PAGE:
TRENTON, N.J. — Shares of beleaguered Canadian drugmaker Valeant Pharmaceuticals plunged again Monday after its CEO was subpoenaed by a congressional committee.
The Senate Aging Committee said in a statement that J. Michael Pearson, Valeant's CEO since September 2010, is among the witnesses expected to testify on April 27.
The committee is holding its third hearing since December on soaring prices for prescription medicines, which are becoming unaffordable for many patients.
Michael Pearson, chairman of the board and chief executive officer of Valeant Pharmaceuticals International Inc., poses following their annual general meeting in Laval, Quebec May 19, 2015. (Reuters photo)
The high prices for many drugs — some costing $100,000 or more for a course of treatment — also are straining the budgets of insurers and government health programs. The most expensive drugs are generally ones for cancer and rare diseases, but the trend includes many brand-name drugs that have had hefty price hikes year after year, as well as old drugs with limited competition.
Executives at Valeant Pharmaceuticals International Inc., Turing Pharmaceuticals and several other drugmakers have been buying up rights to those old drugs and then jacking up prices many times over what they had cost. Executives of the companies have been invited or subpoenaed to testify at hearings on the issue held by multiple Congressional committees.
Valeant is in crisis, with three ongoing federal probes into its accounting and business practices, insurers demanding bigger discounts from its inflated list prices for many of its drugs and executives leaving. Activist investor Bill Ackman's Pershing Square Capital Management, one of Valeant's largest shareholders, just took over two positions on its board of directors to try to salvage the fund's investment in Valeant.
The company, based in Laval, Quebec, has repeatedly delayed filing its fourth-quarter and full-year 2015 results while a committee it appointed investigates accounting practices that resulted in the company prematurely reporting sales in late 2014 made to Valeant's former partner, the now-defunct mail-order pharmacy Philidor. Those delays put Valeant in danger of defaulting on agreements with its creditors and bondholders that require the company to file its annual financial report with the U.S. Securities and Exchange commission this month.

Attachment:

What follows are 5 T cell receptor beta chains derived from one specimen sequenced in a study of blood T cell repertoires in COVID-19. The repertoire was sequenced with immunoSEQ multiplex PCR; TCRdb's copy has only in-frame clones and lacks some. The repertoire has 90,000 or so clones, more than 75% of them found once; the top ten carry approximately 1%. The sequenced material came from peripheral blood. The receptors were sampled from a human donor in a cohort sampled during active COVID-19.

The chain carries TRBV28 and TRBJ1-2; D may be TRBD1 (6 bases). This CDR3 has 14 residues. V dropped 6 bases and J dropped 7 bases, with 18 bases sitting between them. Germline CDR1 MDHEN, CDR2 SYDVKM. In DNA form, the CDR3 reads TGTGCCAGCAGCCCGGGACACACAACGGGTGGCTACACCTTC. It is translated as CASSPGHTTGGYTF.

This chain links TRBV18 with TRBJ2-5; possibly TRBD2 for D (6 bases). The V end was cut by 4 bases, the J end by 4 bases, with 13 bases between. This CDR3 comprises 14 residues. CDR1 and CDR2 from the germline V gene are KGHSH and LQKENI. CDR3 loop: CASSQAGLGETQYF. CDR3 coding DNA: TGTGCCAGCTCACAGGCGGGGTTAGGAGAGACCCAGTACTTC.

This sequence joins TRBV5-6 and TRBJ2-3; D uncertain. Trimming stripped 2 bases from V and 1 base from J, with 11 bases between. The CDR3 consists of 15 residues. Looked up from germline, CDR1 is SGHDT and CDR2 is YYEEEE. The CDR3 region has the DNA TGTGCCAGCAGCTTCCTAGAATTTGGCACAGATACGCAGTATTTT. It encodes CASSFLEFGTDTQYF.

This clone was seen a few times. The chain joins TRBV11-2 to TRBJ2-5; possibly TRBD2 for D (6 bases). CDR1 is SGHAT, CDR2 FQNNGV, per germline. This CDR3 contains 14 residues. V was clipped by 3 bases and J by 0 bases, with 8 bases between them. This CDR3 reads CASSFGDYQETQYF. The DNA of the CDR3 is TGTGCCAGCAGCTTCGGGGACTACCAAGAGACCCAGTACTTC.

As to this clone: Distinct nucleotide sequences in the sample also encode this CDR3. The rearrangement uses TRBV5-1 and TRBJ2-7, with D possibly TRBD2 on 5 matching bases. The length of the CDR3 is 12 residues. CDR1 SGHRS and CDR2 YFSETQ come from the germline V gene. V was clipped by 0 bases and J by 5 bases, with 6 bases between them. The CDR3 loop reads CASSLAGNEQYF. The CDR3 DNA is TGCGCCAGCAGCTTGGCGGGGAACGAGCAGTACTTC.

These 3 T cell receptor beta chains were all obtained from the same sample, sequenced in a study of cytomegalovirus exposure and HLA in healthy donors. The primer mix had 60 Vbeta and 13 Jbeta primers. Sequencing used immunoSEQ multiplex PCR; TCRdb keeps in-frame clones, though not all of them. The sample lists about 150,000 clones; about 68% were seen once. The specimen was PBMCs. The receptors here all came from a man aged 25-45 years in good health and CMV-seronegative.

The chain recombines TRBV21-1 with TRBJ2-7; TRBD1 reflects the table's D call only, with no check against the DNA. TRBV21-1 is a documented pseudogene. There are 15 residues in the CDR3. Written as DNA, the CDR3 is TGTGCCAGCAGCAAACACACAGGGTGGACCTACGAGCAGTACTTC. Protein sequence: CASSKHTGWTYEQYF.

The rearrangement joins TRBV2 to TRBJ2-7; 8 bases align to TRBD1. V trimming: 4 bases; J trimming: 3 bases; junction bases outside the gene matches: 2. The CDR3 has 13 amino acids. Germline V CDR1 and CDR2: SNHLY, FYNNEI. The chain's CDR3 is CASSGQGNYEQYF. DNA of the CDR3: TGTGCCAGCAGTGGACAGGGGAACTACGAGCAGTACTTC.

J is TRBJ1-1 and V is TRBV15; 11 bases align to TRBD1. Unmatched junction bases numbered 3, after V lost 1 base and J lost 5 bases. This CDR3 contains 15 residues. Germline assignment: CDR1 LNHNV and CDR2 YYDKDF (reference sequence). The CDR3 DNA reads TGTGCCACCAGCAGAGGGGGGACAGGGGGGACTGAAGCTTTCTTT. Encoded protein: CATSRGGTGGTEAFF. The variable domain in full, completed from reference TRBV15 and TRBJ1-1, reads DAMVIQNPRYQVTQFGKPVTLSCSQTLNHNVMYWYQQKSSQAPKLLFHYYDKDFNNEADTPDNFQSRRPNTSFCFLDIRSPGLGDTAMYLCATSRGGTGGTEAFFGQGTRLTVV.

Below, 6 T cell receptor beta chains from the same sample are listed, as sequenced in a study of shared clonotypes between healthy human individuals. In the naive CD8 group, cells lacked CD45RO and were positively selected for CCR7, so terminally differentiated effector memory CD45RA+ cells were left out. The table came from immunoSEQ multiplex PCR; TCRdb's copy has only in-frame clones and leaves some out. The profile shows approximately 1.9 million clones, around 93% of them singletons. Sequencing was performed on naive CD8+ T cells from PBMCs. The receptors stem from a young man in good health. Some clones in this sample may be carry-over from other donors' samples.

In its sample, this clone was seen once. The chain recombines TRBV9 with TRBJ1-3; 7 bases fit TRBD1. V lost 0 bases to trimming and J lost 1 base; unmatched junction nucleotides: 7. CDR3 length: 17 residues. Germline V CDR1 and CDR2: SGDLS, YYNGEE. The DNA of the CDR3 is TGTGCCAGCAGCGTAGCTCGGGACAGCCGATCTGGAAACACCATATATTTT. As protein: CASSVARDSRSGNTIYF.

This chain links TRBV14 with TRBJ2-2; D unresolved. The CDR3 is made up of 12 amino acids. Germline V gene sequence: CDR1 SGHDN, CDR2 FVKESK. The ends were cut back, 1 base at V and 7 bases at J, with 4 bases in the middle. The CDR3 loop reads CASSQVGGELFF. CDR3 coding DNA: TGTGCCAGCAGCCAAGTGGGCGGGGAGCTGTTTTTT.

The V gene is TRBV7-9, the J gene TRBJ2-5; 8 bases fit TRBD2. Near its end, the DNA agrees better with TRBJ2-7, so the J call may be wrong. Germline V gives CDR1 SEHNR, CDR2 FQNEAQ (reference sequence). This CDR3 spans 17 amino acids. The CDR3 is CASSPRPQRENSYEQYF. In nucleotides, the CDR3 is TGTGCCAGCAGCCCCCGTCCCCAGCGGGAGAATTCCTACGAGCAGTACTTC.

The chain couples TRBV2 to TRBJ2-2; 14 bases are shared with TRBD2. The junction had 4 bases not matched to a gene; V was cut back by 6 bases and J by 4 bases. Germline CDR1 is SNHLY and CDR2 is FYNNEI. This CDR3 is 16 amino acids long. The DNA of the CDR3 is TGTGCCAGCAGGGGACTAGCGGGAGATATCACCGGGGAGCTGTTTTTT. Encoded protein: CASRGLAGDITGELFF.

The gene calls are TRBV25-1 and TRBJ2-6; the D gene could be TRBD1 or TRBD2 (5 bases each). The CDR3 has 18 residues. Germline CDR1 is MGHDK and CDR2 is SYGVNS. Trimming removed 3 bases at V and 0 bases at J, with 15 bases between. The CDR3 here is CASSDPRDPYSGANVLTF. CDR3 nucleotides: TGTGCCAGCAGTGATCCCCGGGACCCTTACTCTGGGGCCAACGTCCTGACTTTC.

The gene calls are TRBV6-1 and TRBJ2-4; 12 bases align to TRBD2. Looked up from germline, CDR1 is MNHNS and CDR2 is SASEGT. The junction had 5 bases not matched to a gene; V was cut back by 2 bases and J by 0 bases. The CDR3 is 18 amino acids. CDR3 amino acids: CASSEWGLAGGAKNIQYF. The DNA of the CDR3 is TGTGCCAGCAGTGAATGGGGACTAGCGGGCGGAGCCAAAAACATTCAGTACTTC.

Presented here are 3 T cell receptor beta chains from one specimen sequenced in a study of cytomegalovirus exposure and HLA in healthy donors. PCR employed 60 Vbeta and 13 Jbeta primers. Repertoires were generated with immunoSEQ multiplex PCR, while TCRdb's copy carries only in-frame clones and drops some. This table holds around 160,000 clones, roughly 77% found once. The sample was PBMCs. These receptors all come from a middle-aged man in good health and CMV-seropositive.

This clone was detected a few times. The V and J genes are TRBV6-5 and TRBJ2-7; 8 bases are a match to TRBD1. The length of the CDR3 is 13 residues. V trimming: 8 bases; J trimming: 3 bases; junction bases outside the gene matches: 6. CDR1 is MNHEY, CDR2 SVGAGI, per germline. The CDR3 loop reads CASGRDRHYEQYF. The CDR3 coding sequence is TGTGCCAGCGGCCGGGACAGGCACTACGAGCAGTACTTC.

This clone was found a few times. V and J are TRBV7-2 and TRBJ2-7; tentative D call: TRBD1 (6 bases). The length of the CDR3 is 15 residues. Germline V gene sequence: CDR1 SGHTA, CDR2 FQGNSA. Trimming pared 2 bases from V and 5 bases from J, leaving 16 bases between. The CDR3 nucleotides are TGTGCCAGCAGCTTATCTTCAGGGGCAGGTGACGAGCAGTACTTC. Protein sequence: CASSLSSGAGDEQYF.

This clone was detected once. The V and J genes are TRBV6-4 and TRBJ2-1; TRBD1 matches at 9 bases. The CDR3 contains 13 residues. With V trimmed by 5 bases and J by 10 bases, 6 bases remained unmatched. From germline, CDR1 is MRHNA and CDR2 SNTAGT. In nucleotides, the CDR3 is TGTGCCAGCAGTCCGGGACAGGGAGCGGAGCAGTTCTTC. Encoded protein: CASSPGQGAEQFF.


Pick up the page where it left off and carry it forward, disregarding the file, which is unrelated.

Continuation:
Shares of Valeant Pharmaceuticals International Inc. fell 6.4 per cent Monday afternoon, to $29.09.
The company logo of Valeant Pharmaceuticals International Inc. is seen at its headquarters in Laval, Quebec May 19, 2015. (Reuters photo)
Valeant shares have fallen steadily from a high of $263.81 last August, as its prices and accounting practices came under scrutiny. The company grew rapidly in the last several years with a spree of acquisitions, which pushed its debt to about $30 billion. Now Valeant says it will stick to modest or no price increases, which upends its business strategy, and it's in talks to sell noncore assets to pay down some of its debt.
The company announced last week that Pearson, who recently returned from a two-month medical leave, would depart the company as soon as a replacement was found. Neither Pearson nor Valeant has said whether he's resigned or been fired.
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